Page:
Why Money Won't Matter: Fund-Raising at This Stage Is a Fancy Poll. You Can Have Half as Much Cash as the Next Guy and Still Win. the Issue: Clark's Political Skills

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Byline: Jonathan Alter

If Wes Clark goes nowhere, you can already hear the tired punditry: He didn't have enough cash. He started too late. Blah, blah, blah. This analysis has already begun, though it is close to meaningless. Let's start with the money. In the primary season, fund-raising is mostly just a fancy and not terribly accurate poll--a way to measure support among the wealthy and, with the Internet, the passionate. You can have half as much money as the next guy and still win because, unlike Senate campaigns, presidential contests are fought out in the "free media," where live-TV skills trump paid ads. Money helps build a field organization that can cushion later missteps, but it's the symptom, not the cause, of success. I've seen candidates win Super Tuesday states where they had no ads on the air and only a half-dozen volunteers on the ground. Remember: momentum generates money, not the other way around.

Similarly, early starts are relevant only if the candidate is simultaneously obscure and in touch with the national mood, like Jimmy Carter in 1976. Four and a half months--the time between now and the first primaries--is plenty of time to introduce oneself to the voters. While it's true that Iowa and New Hampshire voters like to meet their presidential candidates personally before they vote for them, there's an easy solution for Clark--skip the cumbersome, labor-intensive Iowa caucuses, where the Democratic Party is not in sync with the military anyway. Al Gore in 1988 and John McCain in 2000 blew off Iowa and paid no price; they lost the nomination for other reasons.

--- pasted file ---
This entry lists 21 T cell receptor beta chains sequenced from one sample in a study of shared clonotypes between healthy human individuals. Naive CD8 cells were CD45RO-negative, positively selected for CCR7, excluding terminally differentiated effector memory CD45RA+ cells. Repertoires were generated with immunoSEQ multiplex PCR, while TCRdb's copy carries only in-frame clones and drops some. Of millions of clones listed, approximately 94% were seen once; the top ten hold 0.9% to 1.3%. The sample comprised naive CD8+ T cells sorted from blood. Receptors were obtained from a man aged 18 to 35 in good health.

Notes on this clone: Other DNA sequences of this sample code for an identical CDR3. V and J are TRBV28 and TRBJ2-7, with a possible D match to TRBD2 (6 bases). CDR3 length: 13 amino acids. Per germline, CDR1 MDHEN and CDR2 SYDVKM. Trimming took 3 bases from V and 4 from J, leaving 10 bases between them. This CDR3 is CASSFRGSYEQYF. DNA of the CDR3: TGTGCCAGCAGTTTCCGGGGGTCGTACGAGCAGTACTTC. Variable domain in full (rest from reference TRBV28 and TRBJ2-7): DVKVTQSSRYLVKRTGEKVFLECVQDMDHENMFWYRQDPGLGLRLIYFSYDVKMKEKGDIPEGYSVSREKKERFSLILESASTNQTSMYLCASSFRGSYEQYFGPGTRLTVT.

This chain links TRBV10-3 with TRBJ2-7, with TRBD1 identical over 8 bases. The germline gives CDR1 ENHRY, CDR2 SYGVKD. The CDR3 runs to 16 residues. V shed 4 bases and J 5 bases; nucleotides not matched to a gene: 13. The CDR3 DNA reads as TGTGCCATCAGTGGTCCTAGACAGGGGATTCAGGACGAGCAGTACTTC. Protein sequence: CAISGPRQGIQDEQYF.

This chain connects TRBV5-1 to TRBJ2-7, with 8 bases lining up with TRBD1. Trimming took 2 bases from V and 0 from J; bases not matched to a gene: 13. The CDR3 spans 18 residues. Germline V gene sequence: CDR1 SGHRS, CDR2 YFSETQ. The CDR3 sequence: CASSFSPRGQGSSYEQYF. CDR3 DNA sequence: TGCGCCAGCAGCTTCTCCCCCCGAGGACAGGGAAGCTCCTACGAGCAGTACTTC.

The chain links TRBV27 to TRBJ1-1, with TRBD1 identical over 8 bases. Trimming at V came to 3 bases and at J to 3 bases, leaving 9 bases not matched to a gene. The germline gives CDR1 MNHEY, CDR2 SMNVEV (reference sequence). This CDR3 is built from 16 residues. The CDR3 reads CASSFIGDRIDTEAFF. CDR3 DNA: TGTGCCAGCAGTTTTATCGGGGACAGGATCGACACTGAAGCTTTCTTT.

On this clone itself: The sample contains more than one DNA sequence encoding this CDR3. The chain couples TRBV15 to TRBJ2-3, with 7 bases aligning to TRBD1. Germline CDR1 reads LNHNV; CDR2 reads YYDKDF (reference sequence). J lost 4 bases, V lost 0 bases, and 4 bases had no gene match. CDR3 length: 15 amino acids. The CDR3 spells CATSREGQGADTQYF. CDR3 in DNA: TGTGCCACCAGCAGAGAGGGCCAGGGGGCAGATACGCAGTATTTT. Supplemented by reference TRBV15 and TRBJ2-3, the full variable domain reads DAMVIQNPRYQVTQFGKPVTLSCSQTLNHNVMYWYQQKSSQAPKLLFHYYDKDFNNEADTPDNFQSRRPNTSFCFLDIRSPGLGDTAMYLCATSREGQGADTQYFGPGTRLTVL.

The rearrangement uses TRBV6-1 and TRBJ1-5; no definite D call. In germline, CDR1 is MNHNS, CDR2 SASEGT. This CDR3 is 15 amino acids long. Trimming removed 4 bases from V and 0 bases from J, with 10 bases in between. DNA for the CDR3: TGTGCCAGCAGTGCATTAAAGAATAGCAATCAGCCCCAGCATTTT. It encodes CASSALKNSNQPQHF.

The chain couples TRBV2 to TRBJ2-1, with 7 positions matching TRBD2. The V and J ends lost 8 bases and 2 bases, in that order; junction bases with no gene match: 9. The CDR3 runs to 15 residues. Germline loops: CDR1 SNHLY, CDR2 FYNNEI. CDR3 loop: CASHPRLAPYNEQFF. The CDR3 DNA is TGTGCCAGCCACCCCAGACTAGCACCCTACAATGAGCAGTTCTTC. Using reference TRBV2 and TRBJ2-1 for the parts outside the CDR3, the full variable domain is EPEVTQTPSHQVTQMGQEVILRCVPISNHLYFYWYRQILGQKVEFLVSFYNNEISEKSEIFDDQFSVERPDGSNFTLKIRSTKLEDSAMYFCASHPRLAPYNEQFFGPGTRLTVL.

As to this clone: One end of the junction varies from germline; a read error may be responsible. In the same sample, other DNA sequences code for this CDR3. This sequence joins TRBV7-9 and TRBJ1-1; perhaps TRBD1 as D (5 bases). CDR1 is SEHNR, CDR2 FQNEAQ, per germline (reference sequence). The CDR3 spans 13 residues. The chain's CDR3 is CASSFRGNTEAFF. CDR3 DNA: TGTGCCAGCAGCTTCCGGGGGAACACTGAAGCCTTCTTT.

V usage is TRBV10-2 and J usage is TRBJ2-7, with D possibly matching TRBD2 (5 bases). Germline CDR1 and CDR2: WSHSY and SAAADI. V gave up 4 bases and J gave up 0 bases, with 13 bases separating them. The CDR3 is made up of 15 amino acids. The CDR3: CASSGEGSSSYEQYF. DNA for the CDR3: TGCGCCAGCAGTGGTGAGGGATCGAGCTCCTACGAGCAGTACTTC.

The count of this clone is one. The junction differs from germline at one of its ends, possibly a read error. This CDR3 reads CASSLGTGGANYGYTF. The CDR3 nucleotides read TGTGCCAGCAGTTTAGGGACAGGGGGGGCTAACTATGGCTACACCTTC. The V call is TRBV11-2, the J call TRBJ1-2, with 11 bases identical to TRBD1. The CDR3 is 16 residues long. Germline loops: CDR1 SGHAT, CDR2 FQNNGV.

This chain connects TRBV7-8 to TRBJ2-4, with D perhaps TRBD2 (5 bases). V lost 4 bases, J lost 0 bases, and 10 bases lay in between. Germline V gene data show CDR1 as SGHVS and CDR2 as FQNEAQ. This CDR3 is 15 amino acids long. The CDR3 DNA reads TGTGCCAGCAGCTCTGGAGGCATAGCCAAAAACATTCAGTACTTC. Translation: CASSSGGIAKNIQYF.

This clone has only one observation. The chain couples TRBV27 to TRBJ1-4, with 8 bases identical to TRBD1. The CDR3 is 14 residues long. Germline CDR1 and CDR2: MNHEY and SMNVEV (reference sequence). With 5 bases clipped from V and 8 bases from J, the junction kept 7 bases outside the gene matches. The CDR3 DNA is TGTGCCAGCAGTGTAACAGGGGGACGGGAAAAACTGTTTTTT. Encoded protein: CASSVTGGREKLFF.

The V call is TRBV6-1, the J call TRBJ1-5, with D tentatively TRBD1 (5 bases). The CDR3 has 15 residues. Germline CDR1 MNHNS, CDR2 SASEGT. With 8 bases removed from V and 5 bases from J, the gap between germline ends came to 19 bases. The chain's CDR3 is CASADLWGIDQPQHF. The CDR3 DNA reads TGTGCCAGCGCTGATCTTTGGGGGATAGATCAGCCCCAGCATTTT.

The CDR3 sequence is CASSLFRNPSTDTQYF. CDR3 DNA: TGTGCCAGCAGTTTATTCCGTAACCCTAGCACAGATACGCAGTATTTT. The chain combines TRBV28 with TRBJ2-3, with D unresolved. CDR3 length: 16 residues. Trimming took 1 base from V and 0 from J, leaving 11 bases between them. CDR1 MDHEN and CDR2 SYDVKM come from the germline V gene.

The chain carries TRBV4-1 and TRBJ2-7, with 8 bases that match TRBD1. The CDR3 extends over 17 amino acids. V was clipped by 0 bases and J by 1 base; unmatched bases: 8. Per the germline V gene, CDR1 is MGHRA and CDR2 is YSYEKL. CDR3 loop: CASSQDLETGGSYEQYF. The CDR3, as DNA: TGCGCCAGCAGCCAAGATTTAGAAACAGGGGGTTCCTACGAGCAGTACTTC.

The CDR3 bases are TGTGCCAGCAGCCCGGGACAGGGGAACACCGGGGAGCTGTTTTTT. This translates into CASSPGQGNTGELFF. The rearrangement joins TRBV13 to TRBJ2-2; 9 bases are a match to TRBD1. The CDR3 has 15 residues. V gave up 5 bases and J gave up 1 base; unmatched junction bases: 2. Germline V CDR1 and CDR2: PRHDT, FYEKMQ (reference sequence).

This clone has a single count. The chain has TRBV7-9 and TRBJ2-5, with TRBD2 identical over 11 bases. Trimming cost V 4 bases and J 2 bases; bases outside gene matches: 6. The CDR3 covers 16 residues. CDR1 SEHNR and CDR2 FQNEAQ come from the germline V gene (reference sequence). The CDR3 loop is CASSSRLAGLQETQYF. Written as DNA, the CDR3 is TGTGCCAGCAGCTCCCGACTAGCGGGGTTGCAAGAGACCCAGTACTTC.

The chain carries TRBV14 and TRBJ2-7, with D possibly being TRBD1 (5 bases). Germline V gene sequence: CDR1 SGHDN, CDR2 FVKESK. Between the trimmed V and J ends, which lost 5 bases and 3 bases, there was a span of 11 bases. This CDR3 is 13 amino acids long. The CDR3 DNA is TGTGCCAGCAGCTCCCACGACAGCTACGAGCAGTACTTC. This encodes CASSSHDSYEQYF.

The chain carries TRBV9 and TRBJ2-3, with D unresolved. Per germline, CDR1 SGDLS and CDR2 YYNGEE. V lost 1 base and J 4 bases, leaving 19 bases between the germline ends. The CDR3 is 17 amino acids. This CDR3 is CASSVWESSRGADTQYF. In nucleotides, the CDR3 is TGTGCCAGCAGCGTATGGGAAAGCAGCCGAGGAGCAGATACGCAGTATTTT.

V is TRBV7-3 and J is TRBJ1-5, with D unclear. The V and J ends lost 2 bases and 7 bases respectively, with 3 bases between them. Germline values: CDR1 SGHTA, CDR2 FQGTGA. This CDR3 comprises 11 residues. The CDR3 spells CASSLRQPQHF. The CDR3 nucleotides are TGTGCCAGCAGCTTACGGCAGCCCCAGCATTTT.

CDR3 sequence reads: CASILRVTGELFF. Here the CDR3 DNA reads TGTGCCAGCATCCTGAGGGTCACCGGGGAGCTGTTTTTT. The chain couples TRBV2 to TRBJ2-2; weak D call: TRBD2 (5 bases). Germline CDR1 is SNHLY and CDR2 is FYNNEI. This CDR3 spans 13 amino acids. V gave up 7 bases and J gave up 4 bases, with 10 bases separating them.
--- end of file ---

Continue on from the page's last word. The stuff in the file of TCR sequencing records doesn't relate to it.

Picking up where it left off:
Let's admit it: the "money primary" and early field organizing are covered so extensively so that we political reporters have something to do before the real fun begins. Sorry to use another sports metaphor, but this is like handicapping the baseball season based on the size of a team's payroll and how early the players report to spring training. It sounds obvious, but the only real way to judge both athletes and politicians is by how they perform on the field. Can they keep it between the foul lines? Execute a squeeze play? Work the umpires (in this case, reporters)?

The political equivalent of these attributes boils down to timing, message and temperament. If a candidate can master all three--and not alienate the press--his future is bright. While Clark looks to be in good shape on the first two, the third remains a big question mark. He has to adapt to all the requirements of this different sport. When Michael Jordan tried out for the White Sox, he could run and field but couldn't hit. …